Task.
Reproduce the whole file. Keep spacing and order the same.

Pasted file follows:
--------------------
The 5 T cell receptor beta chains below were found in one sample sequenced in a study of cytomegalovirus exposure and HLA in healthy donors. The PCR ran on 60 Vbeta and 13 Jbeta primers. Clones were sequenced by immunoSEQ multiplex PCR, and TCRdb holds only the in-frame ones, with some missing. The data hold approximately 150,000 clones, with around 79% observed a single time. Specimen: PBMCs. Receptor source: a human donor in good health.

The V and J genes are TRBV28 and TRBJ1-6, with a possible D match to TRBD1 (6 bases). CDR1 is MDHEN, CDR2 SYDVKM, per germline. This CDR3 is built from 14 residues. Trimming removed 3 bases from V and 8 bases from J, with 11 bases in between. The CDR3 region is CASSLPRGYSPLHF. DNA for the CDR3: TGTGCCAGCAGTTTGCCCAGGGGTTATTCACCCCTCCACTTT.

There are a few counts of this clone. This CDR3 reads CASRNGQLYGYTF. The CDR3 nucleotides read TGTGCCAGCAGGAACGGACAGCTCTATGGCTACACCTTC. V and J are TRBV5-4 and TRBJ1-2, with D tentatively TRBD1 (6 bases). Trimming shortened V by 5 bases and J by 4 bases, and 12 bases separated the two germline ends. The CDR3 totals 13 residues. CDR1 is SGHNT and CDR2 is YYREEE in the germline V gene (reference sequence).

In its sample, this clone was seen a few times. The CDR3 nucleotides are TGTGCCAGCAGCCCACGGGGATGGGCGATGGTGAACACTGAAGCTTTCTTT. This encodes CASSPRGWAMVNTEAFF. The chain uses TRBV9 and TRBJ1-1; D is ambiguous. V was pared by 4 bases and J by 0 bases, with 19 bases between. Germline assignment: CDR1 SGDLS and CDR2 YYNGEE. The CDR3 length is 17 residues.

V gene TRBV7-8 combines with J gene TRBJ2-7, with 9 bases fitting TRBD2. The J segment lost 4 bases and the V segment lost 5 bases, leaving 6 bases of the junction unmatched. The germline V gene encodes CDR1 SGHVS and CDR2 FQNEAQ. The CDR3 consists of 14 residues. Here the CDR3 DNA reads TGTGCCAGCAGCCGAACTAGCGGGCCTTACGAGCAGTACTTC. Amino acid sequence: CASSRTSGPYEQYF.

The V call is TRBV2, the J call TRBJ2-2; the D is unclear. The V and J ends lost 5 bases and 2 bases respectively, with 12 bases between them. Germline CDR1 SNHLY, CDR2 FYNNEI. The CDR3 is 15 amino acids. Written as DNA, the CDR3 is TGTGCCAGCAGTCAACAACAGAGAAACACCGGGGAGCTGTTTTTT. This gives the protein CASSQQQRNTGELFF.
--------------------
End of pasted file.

The 5 T cell receptor beta chains below were found in one sample sequenced in a study of cytomegalovirus exposure and HLA in healthy donors. The PCR ran on 60 Vbeta and 13 Jbeta primers. Clones were sequenced by immunoSEQ multiplex PCR, and TCRdb holds only the in-frame ones, with some missing. The data hold approximately 150,000 clones, with around 79% observed a single time. Specimen: PBMCs. Receptor source: a human donor in good health.

The V and J genes are TRBV28 and TRBJ1-6, with a possible D match to TRBD1 (6 bases). CDR1 is MDHEN, CDR2 SYDVKM, per germline. This CDR3 is built from 14 residues. Trimming removed 3 bases from V and 8 bases from J, with 11 bases in between. The CDR3 region is CASSLPRGYSPLHF. DNA for the CDR3: TGTGCCAGCAGTTTGCCCAGGGGTTATTCACCCCTCCACTTT.

There are a few counts of this clone. This CDR3 reads CASRNGQLYGYTF. The CDR3 nucleotides read TGTGCCAGCAGGAACGGACAGCTCTATGGCTACACCTTC. V and J are TRBV5-4 and TRBJ1-2, with D tentatively TRBD1 (6 bases). Trimming shortened V by 5 bases and J by 4 bases, and 12 bases separated the two germline ends. The CDR3 totals 13 residues. CDR1 is SGHNT and CDR2 is YYREEE in the germline V gene (reference sequence).

In its sample, this clone was seen a few times. The CDR3 nucleotides are TGTGCCAGCAGCCCACGGGGATGGGCGATGGTGAACACTGAAGCTTTCTTT. This encodes CASSPRGWAMVNTEAFF. The chain uses TRBV9 and TRBJ1-1; D is ambiguous. V was pared by 4 bases and J by 0 bases, with 19 bases between. Germline assignment: CDR1 SGDLS and CDR2 YYNGEE. The CDR3 length is 17 residues.

V gene TRBV7-8 combines with J gene TRBJ2-7, with 9 bases fitting TRBD2. The J segment lost 4 bases and the V segment lost 5 bases, leaving 6 bases of the junction unmatched. The germline V gene encodes CDR1 SGHVS and CDR2 FQNEAQ. The CDR3 consists of 14 residues. Here the CDR3 DNA reads TGTGCCAGCAGCCGAACTAGCGGGCCTTACGAGCAGTACTTC. Amino acid sequence: CASSRTSGPYEQYF.

The V call is TRBV2, the J call TRBJ2-2; the D is unclear. The V and J ends lost 5 bases and 2 bases respectively, with 12 bases between them. Germline CDR1 SNHLY, CDR2 FYNNEI. The CDR3 is 15 amino acids. Written as DNA, the CDR3 is TGTGCCAGCAGTCAACAACAGAGAAACACCGGGGAGCTGTTTTTT. This gives the protein CASSQQQRNTGELFF.